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We know the importance of history—it teaches us about our origins and stories, it helps us understand the shape of the present, it provides cautionary tales and examples to follow. It gives us inspiration, wisdom, and role models—but it is also contained in the past. What are the visions that lead us forward into the future? What innovative, revolutionary forms have we yet to imagine?
Are you an organizer, an activist, a thinker, or a dreamer? If you answered “yes” to any of these questions, then the IAS wants to hear from you.
This year, we want to hear your fantasies, your alternate realities, and your wildest dreams. We believe that we need more than just analysis and hard work to make a better world—it takes the courage to imagine beyond our circumstances into the fantastic and the impossible. In that spirit, our theme for 2019 is IMAGINATION(S).
(Art by Bec Young – just seeds.org)
The Fall 2018 Institute for Anarchist Studies (IAS) newsletter is out. It contains updates on the IAS’ recent work, changes in the collective, important announcements about our grants program, and the call for contributions to the next issue of Perspectives, on the theme of Imagination(s).
Check it out here!
(Art by Josh MacPhee)
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The world is on fire.
It has been, for quite some time. If you’ve done any organizing, you’ve felt it—that sense of racing about, extinguishing this flare up or that, spending precious energy and resources surviving the immediate emergency and hoping the future will somehow save itself. If you’ve watched the news, you’ve felt it—disbelief combined with the raw hilarity of the media circus; just when it seems things couldn’t get worse, or more frightening, or more absurd, they do. If you’ve ever worked three jobs to keep your family afloat, you’ve felt it. If you’ve listened to climate scientists, or survived a hurricane, or watched helplessly as an unseasonable forest fire tore through a landscape you loved, you’ve felt it—the rising certainty that we have waited too long, that global temperatures are edging toward tipping points from which we will never return. We are burning.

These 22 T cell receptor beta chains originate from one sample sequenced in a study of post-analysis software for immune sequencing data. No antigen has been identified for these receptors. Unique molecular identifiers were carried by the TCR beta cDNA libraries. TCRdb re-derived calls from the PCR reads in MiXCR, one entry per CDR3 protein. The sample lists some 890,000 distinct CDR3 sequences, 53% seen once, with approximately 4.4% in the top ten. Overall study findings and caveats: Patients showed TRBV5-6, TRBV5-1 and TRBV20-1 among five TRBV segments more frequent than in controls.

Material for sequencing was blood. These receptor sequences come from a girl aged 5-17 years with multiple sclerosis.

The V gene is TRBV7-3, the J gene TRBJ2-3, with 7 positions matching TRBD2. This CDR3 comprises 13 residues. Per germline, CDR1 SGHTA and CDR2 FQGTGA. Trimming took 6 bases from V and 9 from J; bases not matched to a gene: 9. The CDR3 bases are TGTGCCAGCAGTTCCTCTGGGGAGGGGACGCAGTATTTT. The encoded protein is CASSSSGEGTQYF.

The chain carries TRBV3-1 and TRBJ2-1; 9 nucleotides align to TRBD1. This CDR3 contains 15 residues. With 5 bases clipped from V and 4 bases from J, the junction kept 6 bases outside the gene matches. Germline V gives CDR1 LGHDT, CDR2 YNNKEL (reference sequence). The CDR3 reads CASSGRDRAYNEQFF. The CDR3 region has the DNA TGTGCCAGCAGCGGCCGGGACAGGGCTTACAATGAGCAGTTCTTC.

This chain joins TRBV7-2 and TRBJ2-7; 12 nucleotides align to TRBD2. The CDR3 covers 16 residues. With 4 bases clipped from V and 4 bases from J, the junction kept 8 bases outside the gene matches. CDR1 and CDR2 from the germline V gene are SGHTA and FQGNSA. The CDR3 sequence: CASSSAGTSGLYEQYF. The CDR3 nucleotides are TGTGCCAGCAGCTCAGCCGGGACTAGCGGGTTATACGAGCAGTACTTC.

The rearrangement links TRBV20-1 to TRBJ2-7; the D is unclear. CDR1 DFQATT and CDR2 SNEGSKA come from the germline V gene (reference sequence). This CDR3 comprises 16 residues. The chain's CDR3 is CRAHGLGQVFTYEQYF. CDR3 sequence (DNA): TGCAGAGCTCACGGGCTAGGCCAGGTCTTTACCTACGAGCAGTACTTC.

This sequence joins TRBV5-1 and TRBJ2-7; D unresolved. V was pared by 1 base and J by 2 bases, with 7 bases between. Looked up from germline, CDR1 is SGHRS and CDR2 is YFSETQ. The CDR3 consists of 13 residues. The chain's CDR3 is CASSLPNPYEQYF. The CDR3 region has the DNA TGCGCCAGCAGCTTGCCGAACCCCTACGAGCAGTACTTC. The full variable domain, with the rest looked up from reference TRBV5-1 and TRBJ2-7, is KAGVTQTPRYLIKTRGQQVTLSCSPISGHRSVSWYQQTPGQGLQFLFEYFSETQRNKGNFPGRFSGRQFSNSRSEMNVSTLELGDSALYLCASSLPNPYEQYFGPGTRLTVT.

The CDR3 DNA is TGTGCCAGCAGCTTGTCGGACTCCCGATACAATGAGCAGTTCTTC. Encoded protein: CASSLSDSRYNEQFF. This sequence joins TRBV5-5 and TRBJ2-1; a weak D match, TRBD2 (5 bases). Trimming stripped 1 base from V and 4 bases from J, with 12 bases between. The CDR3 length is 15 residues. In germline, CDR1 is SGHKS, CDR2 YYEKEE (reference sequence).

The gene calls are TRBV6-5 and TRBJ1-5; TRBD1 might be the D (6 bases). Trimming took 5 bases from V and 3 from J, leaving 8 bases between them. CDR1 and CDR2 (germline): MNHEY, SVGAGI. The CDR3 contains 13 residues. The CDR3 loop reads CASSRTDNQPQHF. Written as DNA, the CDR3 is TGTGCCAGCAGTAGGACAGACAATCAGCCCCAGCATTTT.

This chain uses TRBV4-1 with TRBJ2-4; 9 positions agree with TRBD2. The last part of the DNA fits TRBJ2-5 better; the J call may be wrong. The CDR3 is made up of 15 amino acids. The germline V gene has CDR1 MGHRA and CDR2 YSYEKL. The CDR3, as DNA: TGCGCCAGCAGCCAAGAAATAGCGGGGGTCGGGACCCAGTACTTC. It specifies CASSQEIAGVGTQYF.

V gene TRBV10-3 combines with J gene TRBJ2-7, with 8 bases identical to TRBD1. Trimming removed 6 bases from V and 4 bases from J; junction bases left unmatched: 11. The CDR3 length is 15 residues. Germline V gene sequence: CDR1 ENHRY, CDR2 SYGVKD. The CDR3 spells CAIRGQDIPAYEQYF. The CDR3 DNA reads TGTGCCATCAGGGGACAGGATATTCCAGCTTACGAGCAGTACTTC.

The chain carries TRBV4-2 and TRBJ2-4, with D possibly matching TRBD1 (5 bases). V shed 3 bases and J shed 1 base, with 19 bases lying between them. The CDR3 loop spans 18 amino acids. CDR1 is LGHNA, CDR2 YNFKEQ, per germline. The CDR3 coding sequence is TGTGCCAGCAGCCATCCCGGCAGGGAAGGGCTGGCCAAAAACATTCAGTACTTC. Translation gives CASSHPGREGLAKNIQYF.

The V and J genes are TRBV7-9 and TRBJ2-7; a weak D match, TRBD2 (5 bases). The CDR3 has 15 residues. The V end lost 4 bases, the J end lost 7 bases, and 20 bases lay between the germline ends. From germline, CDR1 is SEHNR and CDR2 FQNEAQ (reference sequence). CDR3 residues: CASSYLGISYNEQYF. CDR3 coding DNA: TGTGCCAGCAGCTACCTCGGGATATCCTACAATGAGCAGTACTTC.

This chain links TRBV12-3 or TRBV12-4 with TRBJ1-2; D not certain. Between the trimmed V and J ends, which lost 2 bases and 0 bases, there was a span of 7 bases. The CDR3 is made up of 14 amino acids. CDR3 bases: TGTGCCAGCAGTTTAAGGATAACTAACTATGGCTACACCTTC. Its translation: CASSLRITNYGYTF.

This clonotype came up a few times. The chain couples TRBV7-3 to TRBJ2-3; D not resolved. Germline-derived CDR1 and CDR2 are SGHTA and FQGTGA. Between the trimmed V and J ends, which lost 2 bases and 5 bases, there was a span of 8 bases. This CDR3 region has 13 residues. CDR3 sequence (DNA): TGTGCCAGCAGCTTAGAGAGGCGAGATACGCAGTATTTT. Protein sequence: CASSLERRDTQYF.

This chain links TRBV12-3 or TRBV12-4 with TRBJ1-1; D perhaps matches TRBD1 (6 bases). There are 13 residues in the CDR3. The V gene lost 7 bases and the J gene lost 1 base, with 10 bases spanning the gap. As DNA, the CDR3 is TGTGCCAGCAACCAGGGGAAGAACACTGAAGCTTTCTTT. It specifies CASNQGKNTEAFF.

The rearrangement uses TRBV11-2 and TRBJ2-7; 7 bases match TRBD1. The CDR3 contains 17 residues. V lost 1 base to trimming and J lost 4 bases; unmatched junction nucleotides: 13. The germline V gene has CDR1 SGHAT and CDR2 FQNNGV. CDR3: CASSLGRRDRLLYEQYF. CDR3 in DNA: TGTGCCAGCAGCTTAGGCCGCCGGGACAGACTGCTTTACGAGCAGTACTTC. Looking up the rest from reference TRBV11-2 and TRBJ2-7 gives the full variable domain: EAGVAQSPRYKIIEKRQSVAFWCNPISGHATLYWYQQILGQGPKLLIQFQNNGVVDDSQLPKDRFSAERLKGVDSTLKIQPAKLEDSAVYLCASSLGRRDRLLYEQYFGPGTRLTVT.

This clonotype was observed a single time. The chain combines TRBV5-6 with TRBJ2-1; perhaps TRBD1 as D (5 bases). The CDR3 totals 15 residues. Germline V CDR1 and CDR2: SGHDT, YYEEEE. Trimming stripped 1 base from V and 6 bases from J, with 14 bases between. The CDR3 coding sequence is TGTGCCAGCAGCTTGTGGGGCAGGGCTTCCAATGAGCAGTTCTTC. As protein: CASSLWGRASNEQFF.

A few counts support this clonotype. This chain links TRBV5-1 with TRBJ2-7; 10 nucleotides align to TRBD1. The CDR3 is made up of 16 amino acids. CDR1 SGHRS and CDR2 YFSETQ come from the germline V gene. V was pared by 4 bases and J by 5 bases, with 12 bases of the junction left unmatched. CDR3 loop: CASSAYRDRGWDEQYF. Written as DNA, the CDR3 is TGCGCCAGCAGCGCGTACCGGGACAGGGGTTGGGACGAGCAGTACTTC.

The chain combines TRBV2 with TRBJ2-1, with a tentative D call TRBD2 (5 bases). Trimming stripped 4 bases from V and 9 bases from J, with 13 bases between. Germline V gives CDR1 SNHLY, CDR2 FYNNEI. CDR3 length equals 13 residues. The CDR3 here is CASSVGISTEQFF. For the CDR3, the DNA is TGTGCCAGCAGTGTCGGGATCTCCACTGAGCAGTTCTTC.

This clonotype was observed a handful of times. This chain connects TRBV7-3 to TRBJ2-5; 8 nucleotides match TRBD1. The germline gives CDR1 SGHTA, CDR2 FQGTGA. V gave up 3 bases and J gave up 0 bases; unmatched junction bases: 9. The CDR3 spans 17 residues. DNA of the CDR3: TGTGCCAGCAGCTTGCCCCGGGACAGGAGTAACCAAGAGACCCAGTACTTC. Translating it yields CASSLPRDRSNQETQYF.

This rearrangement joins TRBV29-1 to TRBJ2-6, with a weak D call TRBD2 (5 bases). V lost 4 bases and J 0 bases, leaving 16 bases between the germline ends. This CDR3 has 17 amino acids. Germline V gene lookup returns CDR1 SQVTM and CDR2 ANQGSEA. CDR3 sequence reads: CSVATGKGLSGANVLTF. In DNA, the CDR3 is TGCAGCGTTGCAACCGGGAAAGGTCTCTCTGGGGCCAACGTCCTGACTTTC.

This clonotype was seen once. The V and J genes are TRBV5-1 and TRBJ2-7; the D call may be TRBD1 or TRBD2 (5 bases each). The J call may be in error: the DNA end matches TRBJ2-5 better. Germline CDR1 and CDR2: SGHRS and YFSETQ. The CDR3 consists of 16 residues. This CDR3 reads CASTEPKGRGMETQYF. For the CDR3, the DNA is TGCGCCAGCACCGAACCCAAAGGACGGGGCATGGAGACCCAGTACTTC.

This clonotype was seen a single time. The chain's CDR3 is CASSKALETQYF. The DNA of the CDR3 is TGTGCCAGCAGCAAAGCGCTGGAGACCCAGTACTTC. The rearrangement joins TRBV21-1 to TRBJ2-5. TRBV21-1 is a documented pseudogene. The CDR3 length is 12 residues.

Western culture has been historically preoccupied with apocalypse, from Judeo-Christian threats of the End Times to doomsday cults. Every generation has imagined themselves living at the edge of history. The anticipation and dread permeate aspects of our puritanical, militaristic, consumeristic culture, yet they offer little in the way of seeing beyond times of crisis. In fact, it seems ever clearer that capitalism thrives on crisis—that capitalism is crisis. At this point, could we tell the difference between the “the end is near” and “the end is here?”
What if the apocalypse has already arrived, having crept up incrementally while we were waiting for a big announcement? What if this is what it looks like to be in the thick of things, the “interesting times” of the proverbial curse? Why are we not in the streets, then, in our thousands and our millions? Why haven’t we taken over our workplaces and neighborhoods and said, Enough! Are we simply resigned, cynical, nihilistic? Overwhelmed and preoccupied with financial survival? Distracted? Do we even think things can ever radically change for the better, much less in time?
I appreciate Kristian Williams’ pamphlet, both the thought put into it and the challenge it represents. I learned a lot from its history, and in particular gained insight into the behavior of anarchists I meet today. Williams traces some practices of contemporary US anarchism back to pacifism, looking at how contemporary anarchists unthinkingly accept much of that philosophy. In my view, that influence led to the movement prioritizing providing comfort to its participants, rather than organizing to change the circumstances that led to the discomfort they feel with society in the first place. This emphasis accepts the inevitability of capitalism and is therefore a strategy to live within its parameters. But I don’t think capitalism will allow us these spaces. Instead, it has to be overthrown and not allowed to come back.
The Beyond Anti-Fascism, But Not Without It statement was circulated in December, 2017, generating a number of both positive and negative responses.
Positive responses include Hillary Lazar’s piece, Connecting Our Struggles: Border Politics, Antifascism, and Lessons from the Trials of Ferrero, Sallitto, and Graham, in the forthcoming print issue of Perspectives on Anarchist Theory (N.30, “Beyond the Crisis”), as well as other writing we’ll be sharing on-line soon.
Negative responses included critiques that the call was, a) being improperly essentialistic about identity politics and b) disregarding the fact that some of the white men writing about fascism/anti-fascism are Jewish and therefore it was insulting to say they don’t understand the history of fascism.